That line is too funny not to share. While I won’t pick Mr. Spence’s article apart Macalope-style, I will share a few thoughts. He writes that there is no “increased demand” for a bigger iPhone X model, iPhone tech is “heavily inspired by the feature set found in Android,” (Hmmm) and “the passionate supporters of Cupertino are at saturation point for new devices” (These iPhone owners disagree).

The fact of the matter is, and always has been, that the iPhone’s year-over-year growth is only disappointing if you’re a Wall Street short-term investor, of whom Tim Cook repeatedly says Apple doesn’t care about. We’ve reached Peak Smartphone, and sales simply won’t mimic the highs of the first few years of the iPhone.

This iMessage Concept Redesigns Social Interactions

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 is back with an iMessage concept. I’ve shared his previous design concepts before, and his latest one involves redesigning social interactions in Apple’s Messages app. By using Screen Time in iOS 12, Mr. Eugène noticed how much he spent messaging people, and he wanted to improve the experience. A new feature is called Chatroom, and it’s meant to “bridge the gap between digital and real world interactions.” It makes iMessage apps more powerful, and lets people experience digital things like they would in the physical world. For example, when you send a video to a friend using YouTube’s iMessage app, it shows an indicator when the person watches it. Then, you can tap on the video to watch it together inside of the Chatroom, where you can discuss the video.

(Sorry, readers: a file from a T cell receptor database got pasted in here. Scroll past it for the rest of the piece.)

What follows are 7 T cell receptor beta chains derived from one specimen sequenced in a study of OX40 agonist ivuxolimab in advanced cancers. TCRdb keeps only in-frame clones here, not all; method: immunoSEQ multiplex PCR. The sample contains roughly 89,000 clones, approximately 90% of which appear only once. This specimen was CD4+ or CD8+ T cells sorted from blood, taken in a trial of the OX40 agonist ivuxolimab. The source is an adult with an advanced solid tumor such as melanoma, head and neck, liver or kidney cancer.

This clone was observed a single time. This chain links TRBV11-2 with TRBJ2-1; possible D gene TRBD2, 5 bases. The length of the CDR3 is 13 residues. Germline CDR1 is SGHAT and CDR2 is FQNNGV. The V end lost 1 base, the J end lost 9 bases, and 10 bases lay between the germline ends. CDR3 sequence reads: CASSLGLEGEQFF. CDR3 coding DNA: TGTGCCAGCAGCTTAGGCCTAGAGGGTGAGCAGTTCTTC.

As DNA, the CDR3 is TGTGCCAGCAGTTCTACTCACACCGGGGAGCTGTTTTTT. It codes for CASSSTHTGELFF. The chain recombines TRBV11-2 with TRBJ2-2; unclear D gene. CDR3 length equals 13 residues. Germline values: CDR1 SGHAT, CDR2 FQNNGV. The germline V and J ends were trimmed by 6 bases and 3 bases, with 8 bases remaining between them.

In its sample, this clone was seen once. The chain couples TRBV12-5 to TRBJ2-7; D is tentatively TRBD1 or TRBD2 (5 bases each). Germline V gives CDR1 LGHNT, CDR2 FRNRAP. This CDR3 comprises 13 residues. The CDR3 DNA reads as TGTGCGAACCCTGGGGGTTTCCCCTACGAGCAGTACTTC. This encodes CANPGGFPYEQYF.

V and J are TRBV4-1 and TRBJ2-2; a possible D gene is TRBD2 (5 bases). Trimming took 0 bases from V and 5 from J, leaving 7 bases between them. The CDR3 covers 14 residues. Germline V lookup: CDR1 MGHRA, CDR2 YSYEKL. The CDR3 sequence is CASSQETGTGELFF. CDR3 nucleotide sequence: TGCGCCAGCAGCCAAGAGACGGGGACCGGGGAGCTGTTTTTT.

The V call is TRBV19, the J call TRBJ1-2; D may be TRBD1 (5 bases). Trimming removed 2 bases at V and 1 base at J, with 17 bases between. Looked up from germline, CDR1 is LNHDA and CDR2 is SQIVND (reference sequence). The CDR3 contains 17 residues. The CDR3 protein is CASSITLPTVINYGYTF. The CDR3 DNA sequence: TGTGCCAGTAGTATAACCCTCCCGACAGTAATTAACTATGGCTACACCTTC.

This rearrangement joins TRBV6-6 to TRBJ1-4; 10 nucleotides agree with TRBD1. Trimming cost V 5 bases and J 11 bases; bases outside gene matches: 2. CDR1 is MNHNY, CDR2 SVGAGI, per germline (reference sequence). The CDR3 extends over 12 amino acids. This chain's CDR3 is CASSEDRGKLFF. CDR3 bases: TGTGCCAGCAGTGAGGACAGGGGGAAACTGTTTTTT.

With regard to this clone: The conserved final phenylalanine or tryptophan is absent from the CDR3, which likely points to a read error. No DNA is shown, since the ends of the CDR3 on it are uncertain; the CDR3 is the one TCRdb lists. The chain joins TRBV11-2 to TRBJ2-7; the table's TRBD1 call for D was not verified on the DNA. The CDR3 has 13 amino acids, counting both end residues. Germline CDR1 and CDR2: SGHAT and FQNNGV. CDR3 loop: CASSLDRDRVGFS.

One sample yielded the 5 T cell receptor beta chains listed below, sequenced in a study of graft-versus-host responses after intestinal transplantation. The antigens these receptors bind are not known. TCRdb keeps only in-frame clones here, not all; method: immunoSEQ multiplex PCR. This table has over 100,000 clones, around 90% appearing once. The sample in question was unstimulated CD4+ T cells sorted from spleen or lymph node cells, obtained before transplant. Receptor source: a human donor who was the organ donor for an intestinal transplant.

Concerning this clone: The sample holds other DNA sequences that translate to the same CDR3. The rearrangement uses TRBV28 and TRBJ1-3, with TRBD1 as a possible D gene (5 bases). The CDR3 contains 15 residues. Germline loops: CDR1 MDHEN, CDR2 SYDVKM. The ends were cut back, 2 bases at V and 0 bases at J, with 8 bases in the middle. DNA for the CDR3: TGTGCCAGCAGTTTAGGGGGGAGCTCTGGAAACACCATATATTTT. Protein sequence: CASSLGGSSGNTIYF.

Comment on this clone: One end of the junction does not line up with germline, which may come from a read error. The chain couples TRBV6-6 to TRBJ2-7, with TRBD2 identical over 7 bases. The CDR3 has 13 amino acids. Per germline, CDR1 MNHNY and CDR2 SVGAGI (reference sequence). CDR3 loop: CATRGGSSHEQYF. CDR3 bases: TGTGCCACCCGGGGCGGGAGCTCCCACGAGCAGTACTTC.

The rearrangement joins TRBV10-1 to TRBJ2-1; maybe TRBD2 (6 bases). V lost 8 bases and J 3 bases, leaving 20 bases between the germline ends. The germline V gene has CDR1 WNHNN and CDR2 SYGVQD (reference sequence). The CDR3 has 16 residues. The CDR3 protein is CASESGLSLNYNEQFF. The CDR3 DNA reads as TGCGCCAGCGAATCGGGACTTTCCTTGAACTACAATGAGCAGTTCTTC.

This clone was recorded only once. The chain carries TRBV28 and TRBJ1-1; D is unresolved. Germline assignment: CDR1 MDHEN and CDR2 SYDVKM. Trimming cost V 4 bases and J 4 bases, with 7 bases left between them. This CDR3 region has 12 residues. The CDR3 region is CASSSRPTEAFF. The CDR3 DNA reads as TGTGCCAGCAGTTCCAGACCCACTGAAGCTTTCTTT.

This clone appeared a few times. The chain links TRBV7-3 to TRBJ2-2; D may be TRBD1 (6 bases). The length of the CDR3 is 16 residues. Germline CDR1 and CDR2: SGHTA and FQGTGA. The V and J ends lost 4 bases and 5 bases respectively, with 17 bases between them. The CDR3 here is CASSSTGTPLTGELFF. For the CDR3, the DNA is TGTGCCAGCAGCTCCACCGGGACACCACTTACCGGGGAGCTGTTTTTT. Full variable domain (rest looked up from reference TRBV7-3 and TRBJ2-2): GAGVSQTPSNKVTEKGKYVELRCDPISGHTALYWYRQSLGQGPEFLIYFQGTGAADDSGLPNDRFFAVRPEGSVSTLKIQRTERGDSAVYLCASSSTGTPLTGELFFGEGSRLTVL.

This iMessage Concept Redesigns Social Interactions

App Alert: Reeder 3 is Free on iOS and macOS

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Reeder 3, a popular news reader that lets you add RSS feeds from multiple accounts, is now free for iOS and macOS. I don’t know if this is temporary or permanent, but it might be a sign that Reeder 4 is coming. In any case, it’s a great deal because the Mac app use to be US$9.99 and the iOS app was US$4.99. You can add accounts from Feedbin, Feedly, Feed Wrangler, Fever, FeedHQ, Inoreader, NewsBlur, Minimal Reader, The Old Reader, BazQux Reader, and Instapaper. You can also add a standalone RSS feed from a website. These are local and don’t sync between iOS and macOS. Sharing services include Safari Reading List, Buffer, Instapaper, Pocket, Evernote, Pinboard, Twitter, Facebook, Messages, Mail, and more. App Store | Mac App Store